Graduating from UniversitÃ degli Studi Roma Tre (The Third University of Rome) in 2003, Valeria Federici knew she wanted to be either in the arts management or curatorial field. The Rome native also knew she wanted to eventually reside in an English-speaking country, so the B-HIP program afforded her the perfect opportunity to get the experiences she needed.
"I'm really lucky. When you pick a program from really far away, you won't know what you get until you're here," said Federici, 30.
Working at the Massachusetts College of Liberal Arts' Gallery 51, Federici said she's enjoying being immersed in an arts management curriculum.
"I'm enjoying this small city, the small arts community," she said. "I hope to get a strong experience in the art gallery world. I [would] like to know how they pick out works of art, how they decide what to show, how they design the calendar for the year."
Federici said part of the appeal of working in the United States is the well-developed market for contemporary art.
"The contemporary art field is well-developed in the English market. Almost all of the museums and galleries are located in New York City or London," she said.
Federici said there are small contemporary arts movements across Europe, she named Venice and Germany as examples, but England or the United States provide the best opportunities for getting jobs in the curatorial field.
As part of B-HIP, Federici works primarily as the assistant to Sean Riley, the manager of the gallery space on Main Street. She is using this summer as an introduction to the world of arts management and she said the cultural attractions in the Berkshires make her internship even more enjoyable.
"Everything I've seen until now has been beautiful," she said. "I understand that I'm not on holiday so eventually I would like to enjoy everything. I could plan in future a week of events."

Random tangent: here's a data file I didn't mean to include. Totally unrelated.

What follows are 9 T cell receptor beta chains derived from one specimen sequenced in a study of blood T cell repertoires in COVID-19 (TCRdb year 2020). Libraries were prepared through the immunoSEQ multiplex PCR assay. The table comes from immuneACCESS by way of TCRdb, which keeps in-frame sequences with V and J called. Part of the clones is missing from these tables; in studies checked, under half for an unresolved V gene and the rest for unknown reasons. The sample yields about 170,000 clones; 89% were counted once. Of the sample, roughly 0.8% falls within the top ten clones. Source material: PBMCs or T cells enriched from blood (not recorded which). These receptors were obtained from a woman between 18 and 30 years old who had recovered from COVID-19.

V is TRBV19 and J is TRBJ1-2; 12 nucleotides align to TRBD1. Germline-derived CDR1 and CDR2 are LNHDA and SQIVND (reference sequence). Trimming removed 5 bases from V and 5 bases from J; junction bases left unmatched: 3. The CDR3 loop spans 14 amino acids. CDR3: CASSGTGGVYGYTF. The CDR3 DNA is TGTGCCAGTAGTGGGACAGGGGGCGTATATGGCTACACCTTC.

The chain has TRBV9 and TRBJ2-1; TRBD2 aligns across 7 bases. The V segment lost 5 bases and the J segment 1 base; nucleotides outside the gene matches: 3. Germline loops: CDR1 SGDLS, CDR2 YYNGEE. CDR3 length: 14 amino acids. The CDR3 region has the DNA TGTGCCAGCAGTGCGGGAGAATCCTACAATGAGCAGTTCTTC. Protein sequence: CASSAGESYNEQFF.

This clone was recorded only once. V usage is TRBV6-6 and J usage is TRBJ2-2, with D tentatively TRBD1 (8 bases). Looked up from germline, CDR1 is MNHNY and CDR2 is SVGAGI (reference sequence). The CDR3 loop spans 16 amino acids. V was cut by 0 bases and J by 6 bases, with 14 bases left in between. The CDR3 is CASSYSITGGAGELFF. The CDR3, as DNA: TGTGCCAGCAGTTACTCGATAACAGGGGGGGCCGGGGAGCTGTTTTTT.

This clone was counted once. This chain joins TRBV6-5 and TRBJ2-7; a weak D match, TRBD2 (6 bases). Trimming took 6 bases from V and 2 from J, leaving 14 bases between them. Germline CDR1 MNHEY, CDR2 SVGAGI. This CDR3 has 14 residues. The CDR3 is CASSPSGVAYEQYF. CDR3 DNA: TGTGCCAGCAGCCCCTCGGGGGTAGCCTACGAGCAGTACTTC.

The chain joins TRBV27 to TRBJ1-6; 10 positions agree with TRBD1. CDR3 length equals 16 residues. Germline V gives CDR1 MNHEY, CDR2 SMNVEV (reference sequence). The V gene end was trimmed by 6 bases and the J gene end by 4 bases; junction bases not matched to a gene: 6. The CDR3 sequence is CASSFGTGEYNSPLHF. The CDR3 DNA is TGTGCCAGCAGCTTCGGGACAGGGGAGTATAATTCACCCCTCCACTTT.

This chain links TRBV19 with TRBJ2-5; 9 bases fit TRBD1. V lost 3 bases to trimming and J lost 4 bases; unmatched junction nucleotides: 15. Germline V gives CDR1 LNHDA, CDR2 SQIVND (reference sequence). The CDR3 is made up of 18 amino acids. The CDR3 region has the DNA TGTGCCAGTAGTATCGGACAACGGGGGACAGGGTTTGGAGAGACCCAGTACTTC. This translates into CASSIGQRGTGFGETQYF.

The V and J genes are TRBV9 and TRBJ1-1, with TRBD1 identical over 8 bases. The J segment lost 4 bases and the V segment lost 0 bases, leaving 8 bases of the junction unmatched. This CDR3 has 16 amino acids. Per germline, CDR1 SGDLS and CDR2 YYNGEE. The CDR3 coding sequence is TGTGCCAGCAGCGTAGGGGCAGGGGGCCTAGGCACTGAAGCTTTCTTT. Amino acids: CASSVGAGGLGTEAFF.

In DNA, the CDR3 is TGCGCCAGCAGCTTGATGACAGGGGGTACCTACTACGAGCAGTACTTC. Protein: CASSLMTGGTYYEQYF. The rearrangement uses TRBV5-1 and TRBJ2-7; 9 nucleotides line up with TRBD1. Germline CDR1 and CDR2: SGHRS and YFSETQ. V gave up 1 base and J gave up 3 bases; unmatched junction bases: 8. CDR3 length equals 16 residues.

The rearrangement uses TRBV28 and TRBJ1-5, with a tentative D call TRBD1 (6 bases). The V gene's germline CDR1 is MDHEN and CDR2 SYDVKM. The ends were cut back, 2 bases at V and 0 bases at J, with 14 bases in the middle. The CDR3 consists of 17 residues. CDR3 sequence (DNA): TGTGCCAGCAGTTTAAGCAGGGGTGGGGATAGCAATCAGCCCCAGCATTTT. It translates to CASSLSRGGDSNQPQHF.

Moving to North Adams from Barcelona, Federici said the Berkshires is a whole new experience for her.
"I didn't know this part of the U.S. and I wasn't expecting so many cultural resources. I'm really impressed," she said. "My normal environment is a city, but I appreciate as well an environment that is not stressful and still not slow. It's a balance."
Federici said she wants to spend a few more years abroad either in the U.S. or England, but she eventually would like to reside in London. Hoping to live and work in an English-speaking country, Federici said she has some obstacles to overcome.
"The main challenge is to be open-minded. I have to realize that I am in a different country with people who grew up with a different language and culture. You need to find a balance between your culture's feelings and points of view and theirs," she said.
Federici, who speaks Italian, English and Spanish, said the language barrier is an entirely different problem.
"In Italian, I really enjoy making jokes with words and sentences. I'm really ironic and sarcastic, and it's so frustrating not being able to translate those into English. It's beautiful when you can communicate with many people."
For Federici, language isn't vital to understanding art.
"It's about the intellectual side behind the art," she said. "That's my favorite part of the job."
Jen Thomas may be reached via e-mail at email@example.com or at 413-663-3384 ext. 23.